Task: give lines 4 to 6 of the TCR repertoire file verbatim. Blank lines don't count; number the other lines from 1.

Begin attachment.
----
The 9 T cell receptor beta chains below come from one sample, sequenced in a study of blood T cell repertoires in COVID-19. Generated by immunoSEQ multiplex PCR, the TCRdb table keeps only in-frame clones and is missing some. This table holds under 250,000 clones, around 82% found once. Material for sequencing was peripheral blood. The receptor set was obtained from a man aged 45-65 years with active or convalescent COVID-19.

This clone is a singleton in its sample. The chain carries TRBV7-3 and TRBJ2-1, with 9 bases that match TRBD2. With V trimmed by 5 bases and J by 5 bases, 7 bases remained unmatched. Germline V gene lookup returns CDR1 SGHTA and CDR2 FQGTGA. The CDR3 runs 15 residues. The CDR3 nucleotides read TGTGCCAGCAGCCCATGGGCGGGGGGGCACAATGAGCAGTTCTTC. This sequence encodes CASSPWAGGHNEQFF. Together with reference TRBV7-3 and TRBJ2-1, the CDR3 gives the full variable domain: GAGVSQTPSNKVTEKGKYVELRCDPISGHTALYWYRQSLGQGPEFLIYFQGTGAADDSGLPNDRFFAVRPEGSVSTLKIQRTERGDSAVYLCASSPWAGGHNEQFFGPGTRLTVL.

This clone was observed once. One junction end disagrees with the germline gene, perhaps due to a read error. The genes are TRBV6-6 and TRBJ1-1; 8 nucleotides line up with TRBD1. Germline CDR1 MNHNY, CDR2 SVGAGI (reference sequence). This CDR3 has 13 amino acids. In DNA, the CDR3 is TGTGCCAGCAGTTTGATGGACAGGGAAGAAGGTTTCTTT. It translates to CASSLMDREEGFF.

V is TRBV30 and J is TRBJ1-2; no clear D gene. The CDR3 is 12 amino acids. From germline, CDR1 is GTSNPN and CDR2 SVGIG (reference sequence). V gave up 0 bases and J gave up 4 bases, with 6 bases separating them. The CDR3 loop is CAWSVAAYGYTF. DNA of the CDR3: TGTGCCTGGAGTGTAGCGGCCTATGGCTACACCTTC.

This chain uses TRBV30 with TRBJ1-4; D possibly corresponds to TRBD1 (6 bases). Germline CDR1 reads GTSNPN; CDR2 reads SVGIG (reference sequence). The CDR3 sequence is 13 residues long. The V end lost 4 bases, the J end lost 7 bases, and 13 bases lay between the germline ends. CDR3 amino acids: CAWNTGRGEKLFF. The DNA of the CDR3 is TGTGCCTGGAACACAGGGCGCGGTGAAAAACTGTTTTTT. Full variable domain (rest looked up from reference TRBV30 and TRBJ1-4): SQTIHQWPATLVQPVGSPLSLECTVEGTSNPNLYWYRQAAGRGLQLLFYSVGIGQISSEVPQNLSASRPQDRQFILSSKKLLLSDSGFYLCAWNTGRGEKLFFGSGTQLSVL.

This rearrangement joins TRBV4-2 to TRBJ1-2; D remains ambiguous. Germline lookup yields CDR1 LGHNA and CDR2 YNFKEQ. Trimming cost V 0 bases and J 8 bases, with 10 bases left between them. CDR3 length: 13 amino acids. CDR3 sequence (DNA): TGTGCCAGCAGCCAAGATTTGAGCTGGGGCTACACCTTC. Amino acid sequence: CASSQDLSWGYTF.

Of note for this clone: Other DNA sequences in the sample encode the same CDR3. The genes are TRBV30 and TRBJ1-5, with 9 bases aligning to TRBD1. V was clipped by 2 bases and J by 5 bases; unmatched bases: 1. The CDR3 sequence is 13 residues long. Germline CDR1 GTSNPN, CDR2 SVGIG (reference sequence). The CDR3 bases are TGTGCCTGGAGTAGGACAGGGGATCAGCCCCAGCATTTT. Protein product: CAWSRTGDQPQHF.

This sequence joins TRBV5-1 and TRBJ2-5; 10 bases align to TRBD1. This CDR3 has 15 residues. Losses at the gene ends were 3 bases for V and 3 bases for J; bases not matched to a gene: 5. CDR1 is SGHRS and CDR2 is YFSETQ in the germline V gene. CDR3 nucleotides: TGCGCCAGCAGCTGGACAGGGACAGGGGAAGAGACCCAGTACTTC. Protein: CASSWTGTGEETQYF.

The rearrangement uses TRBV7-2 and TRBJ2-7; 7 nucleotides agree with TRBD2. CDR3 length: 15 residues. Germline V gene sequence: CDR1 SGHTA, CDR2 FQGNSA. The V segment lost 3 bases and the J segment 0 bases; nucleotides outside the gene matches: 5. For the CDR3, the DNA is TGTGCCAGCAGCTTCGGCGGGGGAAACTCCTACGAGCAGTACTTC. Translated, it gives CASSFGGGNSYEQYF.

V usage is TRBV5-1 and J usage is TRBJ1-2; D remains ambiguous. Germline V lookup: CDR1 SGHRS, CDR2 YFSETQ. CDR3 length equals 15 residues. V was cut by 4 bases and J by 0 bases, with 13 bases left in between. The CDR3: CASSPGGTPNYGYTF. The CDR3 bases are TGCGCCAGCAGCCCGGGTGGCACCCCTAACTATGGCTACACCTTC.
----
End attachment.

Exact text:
V is TRBV30 and J is TRBJ1-2; no clear D gene. The CDR3 is 12 amino acids. From germline, CDR1 is GTSNPN and CDR2 SVGIG (reference sequence). V gave up 0 bases and J gave up 4 bases, with 6 bases separating them. The CDR3 loop is CAWSVAAYGYTF. DNA of the CDR3: TGTGCCTGGAGTGTAGCGGCCTATGGCTACACCTTC.

This chain uses TRBV30 with TRBJ1-4; D possibly corresponds to TRBD1 (6 bases). Germline CDR1 reads GTSNPN; CDR2 reads SVGIG (reference sequence). The CDR3 sequence is 13 residues long. The V end lost 4 bases, the J end lost 7 bases, and 13 bases lay between the germline ends. CDR3 amino acids: CAWNTGRGEKLFF. The DNA of the CDR3 is TGTGCCTGGAACACAGGGCGCGGTGAAAAACTGTTTTTT. Full variable domain (rest looked up from reference TRBV30 and TRBJ1-4): SQTIHQWPATLVQPVGSPLSLECTVEGTSNPNLYWYRQAAGRGLQLLFYSVGIGQISSEVPQNLSASRPQDRQFILSSKKLLLSDSGFYLCAWNTGRGEKLFFGSGTQLSVL.

This rearrangement joins TRBV4-2 to TRBJ1-2; D remains ambiguous. Germline lookup yields CDR1 LGHNA and CDR2 YNFKEQ. Trimming cost V 0 bases and J 8 bases, with 10 bases left between them. CDR3 length: 13 amino acids. CDR3 sequence (DNA): TGTGCCAGCAGCCAAGATTTGAGCTGGGGCTACACCTTC. Amino acid sequence: CASSQDLSWGYTF.